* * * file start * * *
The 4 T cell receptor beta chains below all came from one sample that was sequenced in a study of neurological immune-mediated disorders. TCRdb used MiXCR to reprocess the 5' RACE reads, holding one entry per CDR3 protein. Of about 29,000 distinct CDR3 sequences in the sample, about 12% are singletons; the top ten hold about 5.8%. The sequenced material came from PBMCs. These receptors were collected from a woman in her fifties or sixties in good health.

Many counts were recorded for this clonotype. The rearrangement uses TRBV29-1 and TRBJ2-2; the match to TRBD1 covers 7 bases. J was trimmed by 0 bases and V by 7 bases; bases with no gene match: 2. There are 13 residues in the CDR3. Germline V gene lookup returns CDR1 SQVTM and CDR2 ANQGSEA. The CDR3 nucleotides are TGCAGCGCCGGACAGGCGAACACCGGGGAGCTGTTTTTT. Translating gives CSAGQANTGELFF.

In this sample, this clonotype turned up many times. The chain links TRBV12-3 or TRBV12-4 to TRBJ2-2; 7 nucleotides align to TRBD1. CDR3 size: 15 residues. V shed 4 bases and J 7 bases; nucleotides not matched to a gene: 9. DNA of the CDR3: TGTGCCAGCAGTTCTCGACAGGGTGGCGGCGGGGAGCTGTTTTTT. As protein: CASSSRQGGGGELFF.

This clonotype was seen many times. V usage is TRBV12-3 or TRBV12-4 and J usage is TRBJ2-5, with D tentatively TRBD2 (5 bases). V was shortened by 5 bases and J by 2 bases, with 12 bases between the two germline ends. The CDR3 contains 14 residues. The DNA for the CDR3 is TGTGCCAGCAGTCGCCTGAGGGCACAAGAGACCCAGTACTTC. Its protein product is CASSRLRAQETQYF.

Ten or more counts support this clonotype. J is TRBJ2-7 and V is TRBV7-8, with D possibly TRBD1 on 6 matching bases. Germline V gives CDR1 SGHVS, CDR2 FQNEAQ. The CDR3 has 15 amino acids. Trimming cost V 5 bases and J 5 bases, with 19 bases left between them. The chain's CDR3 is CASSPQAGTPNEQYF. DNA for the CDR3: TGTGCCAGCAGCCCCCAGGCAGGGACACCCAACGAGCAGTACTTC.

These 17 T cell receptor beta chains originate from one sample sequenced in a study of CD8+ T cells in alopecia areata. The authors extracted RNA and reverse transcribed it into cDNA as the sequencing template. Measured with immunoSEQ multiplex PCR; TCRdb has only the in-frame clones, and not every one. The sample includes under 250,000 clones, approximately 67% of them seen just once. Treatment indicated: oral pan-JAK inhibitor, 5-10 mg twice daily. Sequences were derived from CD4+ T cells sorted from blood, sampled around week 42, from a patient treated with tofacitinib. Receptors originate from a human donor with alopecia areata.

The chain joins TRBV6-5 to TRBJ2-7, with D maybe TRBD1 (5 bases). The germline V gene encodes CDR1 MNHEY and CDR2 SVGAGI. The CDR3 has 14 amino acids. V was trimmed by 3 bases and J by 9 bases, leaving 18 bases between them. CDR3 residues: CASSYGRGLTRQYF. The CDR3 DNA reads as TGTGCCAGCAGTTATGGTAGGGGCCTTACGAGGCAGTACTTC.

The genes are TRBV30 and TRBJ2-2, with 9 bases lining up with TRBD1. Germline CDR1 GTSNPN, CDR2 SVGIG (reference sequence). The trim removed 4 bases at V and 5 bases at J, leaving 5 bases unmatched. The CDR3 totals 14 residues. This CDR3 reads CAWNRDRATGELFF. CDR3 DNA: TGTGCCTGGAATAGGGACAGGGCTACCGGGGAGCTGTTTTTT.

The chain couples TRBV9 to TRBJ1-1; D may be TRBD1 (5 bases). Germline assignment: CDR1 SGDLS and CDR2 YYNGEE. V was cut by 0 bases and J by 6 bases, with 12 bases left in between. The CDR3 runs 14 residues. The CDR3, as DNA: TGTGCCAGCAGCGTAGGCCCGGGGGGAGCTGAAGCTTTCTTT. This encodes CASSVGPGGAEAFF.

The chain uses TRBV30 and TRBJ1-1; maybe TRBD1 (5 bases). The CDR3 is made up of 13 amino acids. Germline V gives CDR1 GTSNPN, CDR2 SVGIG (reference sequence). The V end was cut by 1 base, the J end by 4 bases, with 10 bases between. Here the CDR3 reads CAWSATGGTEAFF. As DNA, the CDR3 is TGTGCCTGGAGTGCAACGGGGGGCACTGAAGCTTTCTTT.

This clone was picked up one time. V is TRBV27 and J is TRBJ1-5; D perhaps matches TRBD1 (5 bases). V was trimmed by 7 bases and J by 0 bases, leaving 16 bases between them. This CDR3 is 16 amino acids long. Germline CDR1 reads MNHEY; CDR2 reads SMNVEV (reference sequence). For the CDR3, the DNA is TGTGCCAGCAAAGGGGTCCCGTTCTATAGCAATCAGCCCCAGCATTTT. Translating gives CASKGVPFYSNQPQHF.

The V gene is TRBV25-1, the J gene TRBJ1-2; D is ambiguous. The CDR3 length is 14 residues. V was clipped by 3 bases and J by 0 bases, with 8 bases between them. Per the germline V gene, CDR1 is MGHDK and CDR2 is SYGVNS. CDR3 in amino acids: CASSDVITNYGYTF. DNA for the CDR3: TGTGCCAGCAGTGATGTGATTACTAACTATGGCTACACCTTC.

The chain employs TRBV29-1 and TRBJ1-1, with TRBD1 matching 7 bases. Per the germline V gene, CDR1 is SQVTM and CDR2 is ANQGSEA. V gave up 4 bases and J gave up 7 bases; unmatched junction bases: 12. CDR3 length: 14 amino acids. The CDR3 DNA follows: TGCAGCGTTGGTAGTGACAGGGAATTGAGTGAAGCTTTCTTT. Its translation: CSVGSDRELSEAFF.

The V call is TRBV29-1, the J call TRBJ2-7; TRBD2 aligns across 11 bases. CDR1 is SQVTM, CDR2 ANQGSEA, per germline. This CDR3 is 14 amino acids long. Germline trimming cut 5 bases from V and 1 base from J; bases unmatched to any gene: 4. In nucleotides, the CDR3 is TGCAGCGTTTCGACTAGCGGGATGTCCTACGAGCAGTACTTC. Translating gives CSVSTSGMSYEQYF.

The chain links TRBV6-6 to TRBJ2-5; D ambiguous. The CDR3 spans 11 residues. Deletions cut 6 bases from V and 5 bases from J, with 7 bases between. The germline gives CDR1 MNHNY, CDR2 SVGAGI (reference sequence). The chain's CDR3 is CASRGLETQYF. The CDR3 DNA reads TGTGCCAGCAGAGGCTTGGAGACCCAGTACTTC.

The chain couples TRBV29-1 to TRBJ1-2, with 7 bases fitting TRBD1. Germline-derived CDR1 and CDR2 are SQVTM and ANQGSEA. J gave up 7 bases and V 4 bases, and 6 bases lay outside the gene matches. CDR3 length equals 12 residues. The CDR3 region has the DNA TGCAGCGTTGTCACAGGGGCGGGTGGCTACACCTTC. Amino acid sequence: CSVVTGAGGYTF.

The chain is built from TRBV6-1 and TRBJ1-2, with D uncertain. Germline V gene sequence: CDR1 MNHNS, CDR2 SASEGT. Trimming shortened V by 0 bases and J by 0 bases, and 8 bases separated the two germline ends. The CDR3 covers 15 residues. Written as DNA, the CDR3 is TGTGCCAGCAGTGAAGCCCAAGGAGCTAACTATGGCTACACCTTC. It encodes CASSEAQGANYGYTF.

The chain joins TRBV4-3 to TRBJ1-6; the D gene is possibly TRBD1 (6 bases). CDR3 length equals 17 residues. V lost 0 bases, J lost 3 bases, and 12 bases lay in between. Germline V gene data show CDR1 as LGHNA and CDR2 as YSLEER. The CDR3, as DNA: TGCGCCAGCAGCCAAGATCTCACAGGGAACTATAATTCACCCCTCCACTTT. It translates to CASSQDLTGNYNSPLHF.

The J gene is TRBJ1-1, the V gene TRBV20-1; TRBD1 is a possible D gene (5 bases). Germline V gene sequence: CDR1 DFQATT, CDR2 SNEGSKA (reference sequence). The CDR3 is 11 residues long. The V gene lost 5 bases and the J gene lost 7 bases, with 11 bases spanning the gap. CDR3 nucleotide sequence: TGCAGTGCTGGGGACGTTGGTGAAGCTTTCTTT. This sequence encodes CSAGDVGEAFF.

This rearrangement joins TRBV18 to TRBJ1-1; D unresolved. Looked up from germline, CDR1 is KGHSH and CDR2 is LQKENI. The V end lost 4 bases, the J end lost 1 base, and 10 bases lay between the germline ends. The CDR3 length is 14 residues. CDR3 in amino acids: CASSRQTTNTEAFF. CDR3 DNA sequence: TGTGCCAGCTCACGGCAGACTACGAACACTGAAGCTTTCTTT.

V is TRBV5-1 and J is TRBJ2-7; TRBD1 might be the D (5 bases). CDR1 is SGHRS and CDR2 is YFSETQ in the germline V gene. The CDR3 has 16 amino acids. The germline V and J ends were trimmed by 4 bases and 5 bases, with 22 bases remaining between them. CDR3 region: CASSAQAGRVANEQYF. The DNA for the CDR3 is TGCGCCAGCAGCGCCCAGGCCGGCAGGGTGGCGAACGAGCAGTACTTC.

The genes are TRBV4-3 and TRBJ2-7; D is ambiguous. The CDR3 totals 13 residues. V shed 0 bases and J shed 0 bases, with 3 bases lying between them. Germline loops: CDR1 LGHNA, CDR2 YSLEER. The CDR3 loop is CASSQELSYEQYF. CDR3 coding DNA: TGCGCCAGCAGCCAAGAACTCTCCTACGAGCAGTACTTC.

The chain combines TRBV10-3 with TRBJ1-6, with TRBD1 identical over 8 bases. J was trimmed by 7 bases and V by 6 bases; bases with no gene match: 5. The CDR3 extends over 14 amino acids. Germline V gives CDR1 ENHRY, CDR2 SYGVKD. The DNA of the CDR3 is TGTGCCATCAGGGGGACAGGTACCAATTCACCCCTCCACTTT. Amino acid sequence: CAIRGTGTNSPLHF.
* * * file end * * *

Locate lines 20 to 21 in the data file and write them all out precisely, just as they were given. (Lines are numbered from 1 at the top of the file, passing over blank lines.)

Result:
This rearrangement joins TRBV18 to TRBJ1-1; D unresolved. Looked up from germline, CDR1 is KGHSH and CDR2 is LQKENI. The V end lost 4 bases, the J end lost 1 base, and 10 bases lay between the germline ends. The CDR3 length is 14 residues. CDR3 in amino acids: CASSRQTTNTEAFF. CDR3 DNA sequence: TGTGCCAGCTCACGGCAGACTACGAACACTGAAGCTTTCTTT.

V is TRBV5-1 and J is TRBJ2-7; TRBD1 might be the D (5 bases). CDR1 is SGHRS and CDR2 is YFSETQ in the germline V gene. The CDR3 has 16 amino acids. The germline V and J ends were trimmed by 4 bases and 5 bases, with 22 bases remaining between them. CDR3 region: CASSAQAGRVANEQYF. The DNA for the CDR3 is TGCGCCAGCAGCGCCCAGGCCGGCAGGGTGGCGAACGAGCAGTACTTC.